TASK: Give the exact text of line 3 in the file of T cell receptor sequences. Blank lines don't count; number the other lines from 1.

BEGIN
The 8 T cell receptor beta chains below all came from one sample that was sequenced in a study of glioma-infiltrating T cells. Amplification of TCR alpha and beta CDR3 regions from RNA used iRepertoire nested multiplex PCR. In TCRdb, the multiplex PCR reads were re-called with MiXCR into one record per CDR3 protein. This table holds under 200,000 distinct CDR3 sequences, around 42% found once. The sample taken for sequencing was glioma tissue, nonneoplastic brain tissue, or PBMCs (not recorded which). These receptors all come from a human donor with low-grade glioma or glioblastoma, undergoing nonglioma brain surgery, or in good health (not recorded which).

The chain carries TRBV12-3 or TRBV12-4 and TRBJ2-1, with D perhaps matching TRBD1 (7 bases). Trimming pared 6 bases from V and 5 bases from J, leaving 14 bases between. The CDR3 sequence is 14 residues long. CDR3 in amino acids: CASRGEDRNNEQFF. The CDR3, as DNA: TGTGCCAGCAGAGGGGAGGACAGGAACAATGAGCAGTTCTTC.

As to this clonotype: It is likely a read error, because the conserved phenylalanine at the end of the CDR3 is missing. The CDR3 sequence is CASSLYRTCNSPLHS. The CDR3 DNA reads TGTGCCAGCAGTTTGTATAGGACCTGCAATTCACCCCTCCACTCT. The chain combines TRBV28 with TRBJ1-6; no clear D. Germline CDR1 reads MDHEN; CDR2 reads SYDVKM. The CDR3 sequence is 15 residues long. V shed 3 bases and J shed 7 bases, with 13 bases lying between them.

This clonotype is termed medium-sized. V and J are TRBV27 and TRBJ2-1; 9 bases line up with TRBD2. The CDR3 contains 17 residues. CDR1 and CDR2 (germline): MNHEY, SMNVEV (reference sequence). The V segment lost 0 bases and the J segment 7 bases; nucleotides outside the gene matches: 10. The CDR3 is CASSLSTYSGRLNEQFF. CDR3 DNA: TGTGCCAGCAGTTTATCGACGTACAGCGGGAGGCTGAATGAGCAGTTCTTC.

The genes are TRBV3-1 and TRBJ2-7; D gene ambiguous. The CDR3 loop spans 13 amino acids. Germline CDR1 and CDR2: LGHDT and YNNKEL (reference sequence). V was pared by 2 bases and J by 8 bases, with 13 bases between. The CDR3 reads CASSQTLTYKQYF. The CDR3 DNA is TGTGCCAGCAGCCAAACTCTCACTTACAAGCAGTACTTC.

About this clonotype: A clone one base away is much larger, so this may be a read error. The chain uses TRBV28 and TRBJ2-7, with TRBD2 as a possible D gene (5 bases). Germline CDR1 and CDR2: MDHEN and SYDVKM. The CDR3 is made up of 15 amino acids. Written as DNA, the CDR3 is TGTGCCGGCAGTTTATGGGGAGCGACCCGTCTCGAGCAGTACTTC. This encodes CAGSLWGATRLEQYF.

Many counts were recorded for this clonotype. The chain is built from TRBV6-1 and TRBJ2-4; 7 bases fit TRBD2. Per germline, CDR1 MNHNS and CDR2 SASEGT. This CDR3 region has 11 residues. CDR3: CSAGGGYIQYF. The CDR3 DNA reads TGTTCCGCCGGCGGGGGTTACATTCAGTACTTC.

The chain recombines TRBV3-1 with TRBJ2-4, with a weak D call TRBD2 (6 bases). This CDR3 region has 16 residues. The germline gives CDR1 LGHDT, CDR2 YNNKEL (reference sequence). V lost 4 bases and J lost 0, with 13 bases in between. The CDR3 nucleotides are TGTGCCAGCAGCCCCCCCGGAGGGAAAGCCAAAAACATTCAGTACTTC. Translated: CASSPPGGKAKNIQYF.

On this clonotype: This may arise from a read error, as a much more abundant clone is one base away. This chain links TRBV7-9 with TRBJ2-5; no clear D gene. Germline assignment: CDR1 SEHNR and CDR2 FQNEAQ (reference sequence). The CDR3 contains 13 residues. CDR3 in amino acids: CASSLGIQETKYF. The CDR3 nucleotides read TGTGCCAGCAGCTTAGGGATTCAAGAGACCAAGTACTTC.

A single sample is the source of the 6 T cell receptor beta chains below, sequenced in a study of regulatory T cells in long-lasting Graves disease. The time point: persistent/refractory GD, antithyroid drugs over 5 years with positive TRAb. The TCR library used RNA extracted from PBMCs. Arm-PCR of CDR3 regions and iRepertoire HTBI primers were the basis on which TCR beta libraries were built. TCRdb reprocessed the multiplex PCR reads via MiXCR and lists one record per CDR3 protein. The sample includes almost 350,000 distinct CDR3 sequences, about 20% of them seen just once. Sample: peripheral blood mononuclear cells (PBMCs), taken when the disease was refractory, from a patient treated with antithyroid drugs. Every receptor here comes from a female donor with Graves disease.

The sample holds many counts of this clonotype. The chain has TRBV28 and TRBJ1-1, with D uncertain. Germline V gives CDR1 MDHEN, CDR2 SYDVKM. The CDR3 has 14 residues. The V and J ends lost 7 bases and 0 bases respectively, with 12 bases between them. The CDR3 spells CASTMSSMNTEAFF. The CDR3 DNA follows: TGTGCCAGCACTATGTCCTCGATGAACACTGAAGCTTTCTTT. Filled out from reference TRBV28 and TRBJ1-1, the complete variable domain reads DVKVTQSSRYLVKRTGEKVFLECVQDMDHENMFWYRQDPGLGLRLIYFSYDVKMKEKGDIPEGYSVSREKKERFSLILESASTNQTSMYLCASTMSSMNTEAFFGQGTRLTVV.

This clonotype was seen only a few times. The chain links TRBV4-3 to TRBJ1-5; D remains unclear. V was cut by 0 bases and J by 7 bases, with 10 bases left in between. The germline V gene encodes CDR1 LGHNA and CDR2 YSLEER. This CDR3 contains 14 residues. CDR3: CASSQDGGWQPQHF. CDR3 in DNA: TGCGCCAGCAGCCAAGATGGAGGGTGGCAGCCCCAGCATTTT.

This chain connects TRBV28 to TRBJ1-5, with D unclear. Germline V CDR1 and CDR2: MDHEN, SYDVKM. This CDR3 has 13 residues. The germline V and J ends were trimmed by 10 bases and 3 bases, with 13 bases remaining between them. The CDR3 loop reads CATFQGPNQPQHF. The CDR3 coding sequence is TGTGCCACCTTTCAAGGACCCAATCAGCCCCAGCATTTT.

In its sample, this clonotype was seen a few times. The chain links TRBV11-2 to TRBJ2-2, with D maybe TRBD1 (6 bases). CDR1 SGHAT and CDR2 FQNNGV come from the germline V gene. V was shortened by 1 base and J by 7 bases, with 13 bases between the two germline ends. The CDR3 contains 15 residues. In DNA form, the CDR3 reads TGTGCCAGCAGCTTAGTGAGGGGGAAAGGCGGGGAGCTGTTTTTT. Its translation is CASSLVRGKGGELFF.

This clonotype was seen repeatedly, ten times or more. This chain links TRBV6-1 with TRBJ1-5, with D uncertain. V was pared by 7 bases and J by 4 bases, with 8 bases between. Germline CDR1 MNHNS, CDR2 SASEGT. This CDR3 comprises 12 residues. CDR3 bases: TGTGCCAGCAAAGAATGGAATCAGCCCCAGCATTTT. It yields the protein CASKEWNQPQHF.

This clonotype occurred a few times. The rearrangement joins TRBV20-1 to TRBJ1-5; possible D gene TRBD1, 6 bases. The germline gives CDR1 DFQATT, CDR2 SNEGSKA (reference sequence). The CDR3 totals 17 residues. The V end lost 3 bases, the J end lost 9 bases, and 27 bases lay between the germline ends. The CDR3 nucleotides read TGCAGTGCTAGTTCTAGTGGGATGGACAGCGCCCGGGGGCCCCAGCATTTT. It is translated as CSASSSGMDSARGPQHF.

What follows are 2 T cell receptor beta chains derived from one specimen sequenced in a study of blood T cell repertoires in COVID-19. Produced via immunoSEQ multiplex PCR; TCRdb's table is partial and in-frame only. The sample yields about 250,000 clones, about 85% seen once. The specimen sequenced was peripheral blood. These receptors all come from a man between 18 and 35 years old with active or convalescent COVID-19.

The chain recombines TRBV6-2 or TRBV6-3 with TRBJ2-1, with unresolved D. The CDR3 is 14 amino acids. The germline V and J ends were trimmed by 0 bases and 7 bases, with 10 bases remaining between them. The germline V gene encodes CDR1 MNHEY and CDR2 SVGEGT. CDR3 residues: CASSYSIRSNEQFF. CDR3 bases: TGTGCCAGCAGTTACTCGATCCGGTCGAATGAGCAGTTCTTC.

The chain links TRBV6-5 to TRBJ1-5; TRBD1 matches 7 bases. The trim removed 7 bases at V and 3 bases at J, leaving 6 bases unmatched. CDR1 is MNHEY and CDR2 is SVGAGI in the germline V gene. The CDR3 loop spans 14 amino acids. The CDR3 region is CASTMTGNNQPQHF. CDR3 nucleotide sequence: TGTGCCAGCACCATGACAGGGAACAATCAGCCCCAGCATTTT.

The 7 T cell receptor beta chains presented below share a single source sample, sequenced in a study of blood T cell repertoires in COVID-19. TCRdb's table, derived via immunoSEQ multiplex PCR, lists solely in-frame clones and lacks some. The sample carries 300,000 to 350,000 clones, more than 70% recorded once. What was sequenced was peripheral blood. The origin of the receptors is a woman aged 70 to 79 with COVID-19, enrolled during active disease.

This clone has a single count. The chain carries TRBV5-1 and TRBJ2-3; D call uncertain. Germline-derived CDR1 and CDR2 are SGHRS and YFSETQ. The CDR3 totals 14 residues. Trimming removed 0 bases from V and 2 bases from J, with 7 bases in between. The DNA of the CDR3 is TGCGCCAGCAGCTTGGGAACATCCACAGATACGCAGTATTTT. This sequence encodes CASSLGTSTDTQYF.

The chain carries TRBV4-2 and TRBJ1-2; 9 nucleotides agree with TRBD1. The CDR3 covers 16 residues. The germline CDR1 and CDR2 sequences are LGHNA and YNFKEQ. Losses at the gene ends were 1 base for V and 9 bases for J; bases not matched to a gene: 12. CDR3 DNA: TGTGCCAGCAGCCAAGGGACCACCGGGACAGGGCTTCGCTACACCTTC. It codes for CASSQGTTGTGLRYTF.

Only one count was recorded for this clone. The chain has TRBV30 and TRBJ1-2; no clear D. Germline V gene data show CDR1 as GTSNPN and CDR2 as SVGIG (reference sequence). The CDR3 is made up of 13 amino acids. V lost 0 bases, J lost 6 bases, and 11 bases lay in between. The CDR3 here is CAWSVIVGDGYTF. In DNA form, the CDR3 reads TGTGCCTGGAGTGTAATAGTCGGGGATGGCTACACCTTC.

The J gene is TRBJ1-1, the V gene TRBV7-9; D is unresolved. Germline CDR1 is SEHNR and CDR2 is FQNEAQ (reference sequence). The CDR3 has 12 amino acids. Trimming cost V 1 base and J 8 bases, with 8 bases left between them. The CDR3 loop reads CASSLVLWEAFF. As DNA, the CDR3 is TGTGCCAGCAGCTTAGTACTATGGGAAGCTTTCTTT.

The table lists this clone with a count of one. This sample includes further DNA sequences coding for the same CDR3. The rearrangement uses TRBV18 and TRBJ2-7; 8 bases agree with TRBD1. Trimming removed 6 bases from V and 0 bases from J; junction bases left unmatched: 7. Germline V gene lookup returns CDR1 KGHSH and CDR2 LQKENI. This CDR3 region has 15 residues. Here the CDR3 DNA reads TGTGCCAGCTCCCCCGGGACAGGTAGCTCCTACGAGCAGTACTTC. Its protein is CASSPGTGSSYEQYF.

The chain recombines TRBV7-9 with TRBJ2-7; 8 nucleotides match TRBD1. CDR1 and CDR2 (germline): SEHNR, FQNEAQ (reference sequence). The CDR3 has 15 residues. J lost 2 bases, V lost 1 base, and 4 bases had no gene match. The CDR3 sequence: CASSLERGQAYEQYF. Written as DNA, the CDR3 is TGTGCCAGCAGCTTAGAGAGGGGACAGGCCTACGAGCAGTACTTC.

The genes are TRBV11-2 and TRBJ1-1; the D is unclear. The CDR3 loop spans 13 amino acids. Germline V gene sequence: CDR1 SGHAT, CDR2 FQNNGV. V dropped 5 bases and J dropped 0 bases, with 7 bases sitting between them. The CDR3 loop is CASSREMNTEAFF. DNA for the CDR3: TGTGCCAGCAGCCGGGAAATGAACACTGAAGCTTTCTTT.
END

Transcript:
As to this clonotype: It is likely a read error, because the conserved phenylalanine at the end of the CDR3 is missing. The CDR3 sequence is CASSLYRTCNSPLHS. The CDR3 DNA reads TGTGCCAGCAGTTTGTATAGGACCTGCAATTCACCCCTCCACTCT. The chain combines TRBV28 with TRBJ1-6; no clear D. Germline CDR1 reads MDHEN; CDR2 reads SYDVKM. The CDR3 sequence is 15 residues long. V shed 3 bases and J shed 7 bases, with 13 bases lying between them.